As for "putting young Americans to work and giving them job and technology skills", how would that work? Yes, the military involves a lot of job and technology skills, but often not the sort of skills that fit well with the modern civilian workplace. It's not clear how many of Milbank's conscripts would achieve similar skill sets, as their terms of service would be shorter. Beyond that, Milbank mentions... teaching and daycare. A young adult can already work in a daycare center straight out of high school, and in some cases before they even graduate. While it might be possible to create a small, focused program that allowed high school graduates to develop cutting edge skills, the sort of blunderbuss approach Milbank favors all-but-ensures that most participants will gain very few skills that would benefit them in a subsequent job, save perhaps at the bottom end of the job market.

Oh yes, and "above all", giving "young Americans a shared sense of patriotism and service to the country". I can't help but think of my uncle who, unlike many of the chicken hawks to whom Milbank alludes, insisted upon joining the military and upon combat duty despite a physical condition that would have allowed him to either avoid service or bide his time behind a desk. If anything, his patriotism was bated by his experiences, and the schisms within his unit made it anything but the sort of happy melting pot that Milbank seems to envision. Milbank's vision seems oddly in line with what you see in Vietnam, where conscripts may find themselves in a civilian uniform, working behind the front desk of an army-owned hotel... or cleaning the rooms. But there's little reason to believe that conscripts assigned to random, menial employment would feel much of a connection with those outside of the daycare center where they work, or that those who obtained more prestigious assignments or ranks would view them as equal. And last I checked, Vietnam's government was not one I envied.

Milbank later adds, "Gun-rights groups would cheer an armed citizenry", but where does that even come from? Milbank cannot seem to maintain a consistent thesis as to whether the conscripts would be performing military service, or whether they would be working in daycare centers. Perhaps he imagines that all conscripts will go through military basic training before being shipped off to work in daycare centers? It's hard to tell what he has in mind.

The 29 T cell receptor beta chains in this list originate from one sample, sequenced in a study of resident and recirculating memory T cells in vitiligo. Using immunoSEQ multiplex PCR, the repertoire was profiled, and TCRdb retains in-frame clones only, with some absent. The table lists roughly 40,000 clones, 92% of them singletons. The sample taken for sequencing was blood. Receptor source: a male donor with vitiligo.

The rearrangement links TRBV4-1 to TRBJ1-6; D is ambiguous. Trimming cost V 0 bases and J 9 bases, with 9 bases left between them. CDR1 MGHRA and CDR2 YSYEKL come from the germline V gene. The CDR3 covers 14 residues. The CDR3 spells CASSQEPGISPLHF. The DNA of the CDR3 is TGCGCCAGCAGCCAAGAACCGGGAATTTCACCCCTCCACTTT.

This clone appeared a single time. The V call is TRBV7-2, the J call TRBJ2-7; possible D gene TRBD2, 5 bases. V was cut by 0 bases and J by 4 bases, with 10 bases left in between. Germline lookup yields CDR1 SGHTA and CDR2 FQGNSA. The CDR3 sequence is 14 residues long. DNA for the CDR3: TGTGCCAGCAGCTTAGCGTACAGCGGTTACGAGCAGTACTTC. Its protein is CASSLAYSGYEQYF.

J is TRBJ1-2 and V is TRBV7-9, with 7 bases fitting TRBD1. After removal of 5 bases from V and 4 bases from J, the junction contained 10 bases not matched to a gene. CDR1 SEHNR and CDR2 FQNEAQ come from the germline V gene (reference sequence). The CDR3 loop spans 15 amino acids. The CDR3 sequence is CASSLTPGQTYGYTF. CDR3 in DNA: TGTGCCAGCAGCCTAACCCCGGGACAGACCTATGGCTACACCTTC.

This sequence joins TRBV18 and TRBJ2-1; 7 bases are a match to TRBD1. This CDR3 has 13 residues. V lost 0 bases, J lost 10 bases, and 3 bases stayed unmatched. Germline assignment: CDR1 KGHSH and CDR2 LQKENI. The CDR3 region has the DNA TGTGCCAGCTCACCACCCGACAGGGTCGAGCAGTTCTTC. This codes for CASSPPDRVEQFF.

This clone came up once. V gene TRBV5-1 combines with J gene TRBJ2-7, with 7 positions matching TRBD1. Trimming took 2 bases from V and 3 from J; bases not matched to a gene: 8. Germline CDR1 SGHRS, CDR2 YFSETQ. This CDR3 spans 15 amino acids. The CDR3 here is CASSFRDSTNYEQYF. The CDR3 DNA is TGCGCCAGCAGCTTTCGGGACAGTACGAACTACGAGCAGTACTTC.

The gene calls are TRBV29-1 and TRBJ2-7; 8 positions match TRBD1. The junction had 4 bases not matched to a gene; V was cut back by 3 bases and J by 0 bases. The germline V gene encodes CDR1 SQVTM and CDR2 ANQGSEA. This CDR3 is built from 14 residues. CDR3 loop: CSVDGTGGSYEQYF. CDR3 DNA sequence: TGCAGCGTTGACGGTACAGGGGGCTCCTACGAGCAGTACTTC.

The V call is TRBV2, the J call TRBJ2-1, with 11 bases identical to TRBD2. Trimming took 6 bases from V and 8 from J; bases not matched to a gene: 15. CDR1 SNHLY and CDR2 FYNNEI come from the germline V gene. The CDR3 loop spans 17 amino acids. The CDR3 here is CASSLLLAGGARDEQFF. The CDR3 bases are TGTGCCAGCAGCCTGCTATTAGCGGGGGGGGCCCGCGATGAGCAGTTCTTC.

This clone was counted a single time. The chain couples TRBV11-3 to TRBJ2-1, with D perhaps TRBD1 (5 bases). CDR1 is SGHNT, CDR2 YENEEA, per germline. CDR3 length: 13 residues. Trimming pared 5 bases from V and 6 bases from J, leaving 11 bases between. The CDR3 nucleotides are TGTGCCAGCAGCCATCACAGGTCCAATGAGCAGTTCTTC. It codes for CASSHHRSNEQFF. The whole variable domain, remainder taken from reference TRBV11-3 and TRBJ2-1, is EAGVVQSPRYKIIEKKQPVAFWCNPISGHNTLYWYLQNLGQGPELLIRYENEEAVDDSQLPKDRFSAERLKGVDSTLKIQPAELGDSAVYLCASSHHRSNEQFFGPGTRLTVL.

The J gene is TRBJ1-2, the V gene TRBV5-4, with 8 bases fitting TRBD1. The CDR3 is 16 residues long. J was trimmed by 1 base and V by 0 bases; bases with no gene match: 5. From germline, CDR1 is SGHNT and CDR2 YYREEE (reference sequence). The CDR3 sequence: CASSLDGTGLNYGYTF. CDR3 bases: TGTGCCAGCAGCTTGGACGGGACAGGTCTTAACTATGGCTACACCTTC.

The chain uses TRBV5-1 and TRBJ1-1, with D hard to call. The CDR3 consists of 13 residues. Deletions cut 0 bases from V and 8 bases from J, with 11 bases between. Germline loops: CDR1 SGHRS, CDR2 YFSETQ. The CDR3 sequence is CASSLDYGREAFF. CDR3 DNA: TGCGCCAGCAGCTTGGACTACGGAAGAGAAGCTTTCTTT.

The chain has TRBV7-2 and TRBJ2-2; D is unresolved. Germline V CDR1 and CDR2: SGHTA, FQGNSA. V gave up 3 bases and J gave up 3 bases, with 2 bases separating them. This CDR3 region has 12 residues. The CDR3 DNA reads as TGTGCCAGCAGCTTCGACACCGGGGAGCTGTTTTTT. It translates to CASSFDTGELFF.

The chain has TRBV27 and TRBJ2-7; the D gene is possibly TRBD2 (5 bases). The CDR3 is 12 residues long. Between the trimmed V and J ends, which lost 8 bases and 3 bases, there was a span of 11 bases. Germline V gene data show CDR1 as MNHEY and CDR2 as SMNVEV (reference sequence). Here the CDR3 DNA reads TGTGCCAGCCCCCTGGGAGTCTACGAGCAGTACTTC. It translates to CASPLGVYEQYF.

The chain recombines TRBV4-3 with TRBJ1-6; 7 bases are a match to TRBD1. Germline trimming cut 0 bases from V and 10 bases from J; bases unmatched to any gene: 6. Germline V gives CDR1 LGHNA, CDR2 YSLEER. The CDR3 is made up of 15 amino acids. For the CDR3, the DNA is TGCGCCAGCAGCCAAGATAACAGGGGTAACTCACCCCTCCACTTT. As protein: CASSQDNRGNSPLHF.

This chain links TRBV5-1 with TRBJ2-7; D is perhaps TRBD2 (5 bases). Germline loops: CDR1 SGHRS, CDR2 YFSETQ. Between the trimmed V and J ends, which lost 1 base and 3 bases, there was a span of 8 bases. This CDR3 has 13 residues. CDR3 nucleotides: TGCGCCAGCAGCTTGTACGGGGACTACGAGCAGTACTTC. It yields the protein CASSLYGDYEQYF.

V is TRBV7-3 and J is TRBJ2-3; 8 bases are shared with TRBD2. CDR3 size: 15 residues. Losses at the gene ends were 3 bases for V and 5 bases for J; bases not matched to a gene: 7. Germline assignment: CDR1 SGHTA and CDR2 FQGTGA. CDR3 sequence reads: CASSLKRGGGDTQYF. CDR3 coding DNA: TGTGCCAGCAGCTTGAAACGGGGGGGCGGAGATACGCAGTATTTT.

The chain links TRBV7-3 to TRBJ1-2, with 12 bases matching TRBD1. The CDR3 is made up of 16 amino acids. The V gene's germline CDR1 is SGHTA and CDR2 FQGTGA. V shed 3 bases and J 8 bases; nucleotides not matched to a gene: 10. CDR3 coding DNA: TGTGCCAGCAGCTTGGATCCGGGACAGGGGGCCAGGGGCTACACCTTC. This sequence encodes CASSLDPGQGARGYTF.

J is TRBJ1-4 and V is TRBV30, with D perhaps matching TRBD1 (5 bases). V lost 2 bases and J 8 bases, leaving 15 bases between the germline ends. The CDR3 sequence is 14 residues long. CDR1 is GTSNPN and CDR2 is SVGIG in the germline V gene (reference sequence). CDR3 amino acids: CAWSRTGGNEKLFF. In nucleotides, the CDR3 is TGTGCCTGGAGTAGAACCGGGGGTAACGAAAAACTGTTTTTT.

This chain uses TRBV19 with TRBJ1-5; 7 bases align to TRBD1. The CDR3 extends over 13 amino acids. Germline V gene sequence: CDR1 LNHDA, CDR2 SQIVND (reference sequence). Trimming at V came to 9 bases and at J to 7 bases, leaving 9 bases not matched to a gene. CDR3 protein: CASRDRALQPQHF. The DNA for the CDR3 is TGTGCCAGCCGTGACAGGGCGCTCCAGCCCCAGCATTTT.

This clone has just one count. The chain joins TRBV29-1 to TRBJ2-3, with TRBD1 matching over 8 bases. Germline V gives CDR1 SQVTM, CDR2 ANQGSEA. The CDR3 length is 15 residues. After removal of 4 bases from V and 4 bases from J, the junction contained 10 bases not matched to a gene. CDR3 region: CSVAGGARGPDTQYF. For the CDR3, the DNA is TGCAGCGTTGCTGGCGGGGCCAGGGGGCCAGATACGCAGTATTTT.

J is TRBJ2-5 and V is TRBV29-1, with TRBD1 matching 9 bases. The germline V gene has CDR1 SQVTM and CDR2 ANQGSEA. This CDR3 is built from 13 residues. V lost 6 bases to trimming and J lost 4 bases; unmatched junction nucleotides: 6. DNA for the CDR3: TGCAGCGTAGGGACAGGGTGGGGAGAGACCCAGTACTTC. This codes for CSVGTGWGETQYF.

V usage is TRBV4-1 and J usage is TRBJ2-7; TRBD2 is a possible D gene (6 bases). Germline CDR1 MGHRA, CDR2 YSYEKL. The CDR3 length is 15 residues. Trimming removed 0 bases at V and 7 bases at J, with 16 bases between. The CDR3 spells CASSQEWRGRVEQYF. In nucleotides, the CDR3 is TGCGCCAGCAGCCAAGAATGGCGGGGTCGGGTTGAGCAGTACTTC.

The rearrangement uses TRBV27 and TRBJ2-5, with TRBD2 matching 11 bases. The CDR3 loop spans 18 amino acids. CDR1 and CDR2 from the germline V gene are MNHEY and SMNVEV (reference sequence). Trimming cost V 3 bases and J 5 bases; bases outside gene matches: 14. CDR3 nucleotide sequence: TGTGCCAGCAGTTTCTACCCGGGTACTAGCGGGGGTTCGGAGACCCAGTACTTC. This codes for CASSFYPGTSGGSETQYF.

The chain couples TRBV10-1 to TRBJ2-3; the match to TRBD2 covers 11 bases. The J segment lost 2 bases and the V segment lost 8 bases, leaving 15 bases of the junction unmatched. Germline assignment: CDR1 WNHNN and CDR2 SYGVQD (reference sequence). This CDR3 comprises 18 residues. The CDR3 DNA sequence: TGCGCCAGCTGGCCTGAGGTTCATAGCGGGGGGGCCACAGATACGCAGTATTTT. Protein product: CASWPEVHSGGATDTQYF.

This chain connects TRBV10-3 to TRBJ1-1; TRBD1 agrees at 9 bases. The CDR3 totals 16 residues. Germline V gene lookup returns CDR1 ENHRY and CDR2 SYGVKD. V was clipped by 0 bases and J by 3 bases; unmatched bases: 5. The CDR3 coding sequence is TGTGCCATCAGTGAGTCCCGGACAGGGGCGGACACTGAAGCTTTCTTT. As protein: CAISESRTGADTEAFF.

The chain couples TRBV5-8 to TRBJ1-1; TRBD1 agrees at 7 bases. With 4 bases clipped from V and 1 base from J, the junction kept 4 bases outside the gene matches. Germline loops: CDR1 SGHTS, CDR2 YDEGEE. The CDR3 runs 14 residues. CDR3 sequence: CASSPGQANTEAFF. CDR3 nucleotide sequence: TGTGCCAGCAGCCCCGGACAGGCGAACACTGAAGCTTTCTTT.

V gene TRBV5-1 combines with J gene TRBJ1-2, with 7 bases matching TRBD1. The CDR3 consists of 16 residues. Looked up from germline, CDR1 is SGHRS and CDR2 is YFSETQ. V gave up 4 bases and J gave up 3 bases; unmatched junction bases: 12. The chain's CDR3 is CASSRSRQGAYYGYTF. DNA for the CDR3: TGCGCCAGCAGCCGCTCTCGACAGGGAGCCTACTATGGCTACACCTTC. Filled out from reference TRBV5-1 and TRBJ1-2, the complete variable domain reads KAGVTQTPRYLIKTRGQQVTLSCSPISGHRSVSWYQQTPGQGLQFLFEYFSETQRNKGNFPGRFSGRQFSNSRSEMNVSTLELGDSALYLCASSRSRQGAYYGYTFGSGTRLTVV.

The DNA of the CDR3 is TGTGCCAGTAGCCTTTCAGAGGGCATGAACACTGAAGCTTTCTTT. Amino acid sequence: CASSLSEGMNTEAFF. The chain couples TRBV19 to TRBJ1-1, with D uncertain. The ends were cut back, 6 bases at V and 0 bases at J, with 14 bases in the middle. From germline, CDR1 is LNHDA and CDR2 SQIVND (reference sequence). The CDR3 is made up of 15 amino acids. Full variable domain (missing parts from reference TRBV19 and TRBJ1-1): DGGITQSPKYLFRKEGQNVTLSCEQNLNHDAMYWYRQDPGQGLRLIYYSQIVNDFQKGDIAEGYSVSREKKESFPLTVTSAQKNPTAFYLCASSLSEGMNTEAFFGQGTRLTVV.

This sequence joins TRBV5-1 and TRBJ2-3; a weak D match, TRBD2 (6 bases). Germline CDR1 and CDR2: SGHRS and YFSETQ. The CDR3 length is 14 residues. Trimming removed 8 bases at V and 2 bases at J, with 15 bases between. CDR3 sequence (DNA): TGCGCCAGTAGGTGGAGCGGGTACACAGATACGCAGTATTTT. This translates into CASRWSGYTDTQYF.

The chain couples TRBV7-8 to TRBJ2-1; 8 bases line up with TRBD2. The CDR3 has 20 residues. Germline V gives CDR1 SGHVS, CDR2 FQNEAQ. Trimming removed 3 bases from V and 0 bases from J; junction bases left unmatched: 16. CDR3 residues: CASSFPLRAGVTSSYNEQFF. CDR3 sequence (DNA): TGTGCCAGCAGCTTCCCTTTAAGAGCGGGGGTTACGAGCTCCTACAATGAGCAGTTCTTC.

Milbank notes, "an article published by the libertarian Cato Institute argued that compulsory service 'can be a pillar of freedom,'" but fails to note the inherent tension between "libertarianism" and conscription, or for that matter between freedom and conscription. A libertarian might endorse bringing real meaning to the "unorganized militia", with the government providing broad opportunity for citizens to avail themselves of military training within that context, but let's not pretend that conscription is a libertarian ideal or that a libertarian with his head screwed on correctly would confuse it with "freedom".

I'm not particularly concerned that yet another pundit has endorsed a type of service he personally eschewed as a cure for the nation's ills, although I remain amused by arguments that boil down to, "The best way for young people to develop a set of values similar to my own is by being conscripted into a type of program that I, personally, avoided." There's no chance that universal conscription will become law. However, I do think that much of the hand-wringing about kids these days, and about how to provide better opportunities for young people who have more than their fair share of obstacles to overcome, could be channeled into a voluntary service program, a "bridge year" or two in which participants could be matched with suitable peer groups, and dispatched to communities where they could perform productive work and develop genuine job and leadership skills. But I guess that sort of idea isn't as fun to kick around. Besides, while conscription is something the government would have to impose, for somebody who is positioned to actually generate the necessary money and attention, proposing a "bridge year" program might invite the response, "Great idea, what are you doing to bring it to life?"